Then and Now, 1954
This review was first published in the TLS of August 27, 1954.
In an earlier book, The Hobbit, Professor Tolkien portrayed a raw young world, where men crept up empty valleys while in the waste dragons and dwarfs disputed hoarded treasure. In this world dwelt the hobbits, creatures very like men but with furry feet. They are jolly, rather Philistine, creatures whose chief pursuit is “growing food and eating it”; hearty beer-drinkers, heavy smokers, fond of giving parties and making after-dinner speeches. (One reader saw in them the influence of Toad of Toad Hall.) In The Fellowship of the Ring it is as though these Light Programme types had intruded into the domain of the Nibelungs. The result is a system of mythology as coherent, complete and detailed as that constructed by the ancients from the city-cults of the Levant. The author has undertaken a task at which Homer, Hesiod and Ovid laboured, and in this long book, the first volume of a trilogy, their different styles are mirrored by different moods.
The hobbits farm and feast and live for many years; but they are not immortal, and they marry and have offspring. The hero of this happy community of elderly schoolboys is Mr Bilbo Baggins, who once captured a dragon’s hoard; he keeps a magic ring as trophy of this dangerous adventure. But the Shire, the placid home of the hobbits, is set in an ancient and ruinous world; the surrounding waste is dotted with the vestiges of vanished kingdoms, and by half-known roads uncanny wanderers bring rumours of unpleasant doings in the south. Mr Baggins learns that his ring is more than a trophy. If the great magician can get hold of it, he will rule the world by its evil strength; but its magic is no help to the good, for the wearing of it is harmful to their souls and bodies. So Mr Baggins retires to live in a wood with the elves, passing on the ring to his nephew and heir, Frodo Baggins. Frodo decides to destroy the ring; though it can only be melted in the fire that forged it, and this fire glows in the depths of the citadel of evil. He sets forth with his dangerous burden, is joined by various brave and gifted magicians, dwarfs, elves and men, and by the end of the volume is about to enter, alone, the very capital of wickedness and danger. Duty has compelled him to undertake his task, and from a greedy young hobbledehobbit he has become a noble paladin.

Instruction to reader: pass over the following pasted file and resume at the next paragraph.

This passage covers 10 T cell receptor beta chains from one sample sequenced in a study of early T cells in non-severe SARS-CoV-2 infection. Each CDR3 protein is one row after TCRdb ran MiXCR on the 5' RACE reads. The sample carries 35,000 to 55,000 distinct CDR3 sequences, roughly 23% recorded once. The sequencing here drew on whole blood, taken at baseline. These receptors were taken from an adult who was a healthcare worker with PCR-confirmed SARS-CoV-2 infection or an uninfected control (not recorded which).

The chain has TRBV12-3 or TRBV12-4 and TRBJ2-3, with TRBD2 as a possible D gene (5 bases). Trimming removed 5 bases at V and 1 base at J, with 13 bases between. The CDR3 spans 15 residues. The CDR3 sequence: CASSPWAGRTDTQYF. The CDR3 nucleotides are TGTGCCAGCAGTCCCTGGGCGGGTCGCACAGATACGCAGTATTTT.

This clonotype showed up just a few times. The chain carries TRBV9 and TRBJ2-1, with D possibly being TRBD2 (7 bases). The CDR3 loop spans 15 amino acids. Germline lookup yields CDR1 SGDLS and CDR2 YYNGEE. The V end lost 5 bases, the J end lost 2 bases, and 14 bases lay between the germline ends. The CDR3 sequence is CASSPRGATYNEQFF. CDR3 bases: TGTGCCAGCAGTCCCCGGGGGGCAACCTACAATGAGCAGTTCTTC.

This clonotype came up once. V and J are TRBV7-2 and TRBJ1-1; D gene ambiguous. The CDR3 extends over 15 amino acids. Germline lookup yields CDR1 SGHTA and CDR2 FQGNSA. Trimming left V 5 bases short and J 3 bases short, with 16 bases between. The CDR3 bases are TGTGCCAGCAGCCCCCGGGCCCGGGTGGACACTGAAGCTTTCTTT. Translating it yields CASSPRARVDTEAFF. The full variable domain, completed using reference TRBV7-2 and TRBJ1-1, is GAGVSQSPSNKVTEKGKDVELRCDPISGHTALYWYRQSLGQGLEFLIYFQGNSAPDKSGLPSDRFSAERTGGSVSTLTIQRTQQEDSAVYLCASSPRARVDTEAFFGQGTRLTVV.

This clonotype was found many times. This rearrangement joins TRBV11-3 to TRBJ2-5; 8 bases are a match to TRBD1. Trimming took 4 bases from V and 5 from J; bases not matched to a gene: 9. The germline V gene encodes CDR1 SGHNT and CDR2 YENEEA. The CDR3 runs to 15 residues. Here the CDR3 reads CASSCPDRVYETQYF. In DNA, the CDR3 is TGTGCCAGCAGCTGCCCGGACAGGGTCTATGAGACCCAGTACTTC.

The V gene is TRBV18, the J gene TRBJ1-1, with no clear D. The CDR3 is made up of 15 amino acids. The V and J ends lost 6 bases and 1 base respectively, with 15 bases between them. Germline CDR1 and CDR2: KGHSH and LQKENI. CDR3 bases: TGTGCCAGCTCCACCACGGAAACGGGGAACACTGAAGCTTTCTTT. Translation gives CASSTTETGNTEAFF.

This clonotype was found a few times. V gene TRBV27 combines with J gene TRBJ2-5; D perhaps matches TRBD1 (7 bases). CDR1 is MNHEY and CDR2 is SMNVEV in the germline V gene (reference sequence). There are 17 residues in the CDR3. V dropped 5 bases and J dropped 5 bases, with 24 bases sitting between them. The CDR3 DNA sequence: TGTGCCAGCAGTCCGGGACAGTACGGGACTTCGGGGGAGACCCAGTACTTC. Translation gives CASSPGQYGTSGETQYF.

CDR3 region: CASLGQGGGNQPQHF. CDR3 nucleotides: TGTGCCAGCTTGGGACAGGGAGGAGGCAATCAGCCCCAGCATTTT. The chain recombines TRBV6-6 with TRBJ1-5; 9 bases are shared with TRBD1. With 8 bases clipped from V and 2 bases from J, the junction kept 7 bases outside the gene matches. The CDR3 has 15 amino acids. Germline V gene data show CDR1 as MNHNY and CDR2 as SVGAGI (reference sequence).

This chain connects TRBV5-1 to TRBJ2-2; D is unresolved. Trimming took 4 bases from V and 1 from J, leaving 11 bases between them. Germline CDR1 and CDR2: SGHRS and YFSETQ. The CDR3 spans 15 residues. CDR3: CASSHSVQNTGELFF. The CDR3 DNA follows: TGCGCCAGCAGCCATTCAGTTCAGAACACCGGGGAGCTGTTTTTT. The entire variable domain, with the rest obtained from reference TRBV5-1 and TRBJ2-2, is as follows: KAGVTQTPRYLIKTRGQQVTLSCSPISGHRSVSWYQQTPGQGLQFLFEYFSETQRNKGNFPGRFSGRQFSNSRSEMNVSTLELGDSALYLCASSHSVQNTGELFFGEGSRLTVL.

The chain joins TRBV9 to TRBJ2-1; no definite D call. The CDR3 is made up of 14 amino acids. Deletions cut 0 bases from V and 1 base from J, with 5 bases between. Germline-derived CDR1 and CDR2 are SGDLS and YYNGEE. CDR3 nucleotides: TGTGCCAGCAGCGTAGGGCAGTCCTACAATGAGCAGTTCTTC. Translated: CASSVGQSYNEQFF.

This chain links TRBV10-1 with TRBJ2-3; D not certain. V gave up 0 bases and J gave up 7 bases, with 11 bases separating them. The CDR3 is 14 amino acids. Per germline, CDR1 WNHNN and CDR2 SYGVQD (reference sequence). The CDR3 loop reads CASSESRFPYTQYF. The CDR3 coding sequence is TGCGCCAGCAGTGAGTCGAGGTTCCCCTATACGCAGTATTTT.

Only considerable skill in narrative can surmount the difficulty of this complete change of key within the limits of one book. It is a near thing, but Professor Tolkien just pulls it off. The facetious account of banquets in the Shire leads on to gently beautiful descriptions of Rivendell and Lothlorien, the lush greenwood of the elves; later the grim record of the slaying of Balin, son of Fundin, the prince of the dwarfs who attempted to reconquer the underground realm of Moria from the sinister Orcs, echoes deliberately the matter-of-fact despair of the Sagas. The copious invention of background and the excitement of thrilling adventure carry the reader safely from mood to mood.
Yet the plot lacks balance. All right-thinking hobbits, dwarfs, elves and men can combine against Sauron, Lord of Evil; but their only code is the warrior’s code of courage, and the author never explains what it is they consider the Good. Lacking the Grail, lacking romantic love, even the world of Malory would seem empty. Perhaps, after all, this is the point of a subtle allegory. Against Russia, the western world can draw together, but if the Iron Curtain vanished the rulers of Yugoslavia and Spain and Britain would find it hard to agree together on the next step. Whether this is its meaning, or whether it has no meaning, The Fellowship of the Ring is a book to be read for sound prose and rare imagination.
J. R. R. Tolkien
THE FELLOWSHIP OFTHE RING
Being the first part of “The Lord of the Rings”.
Allen and Unwin. 21s.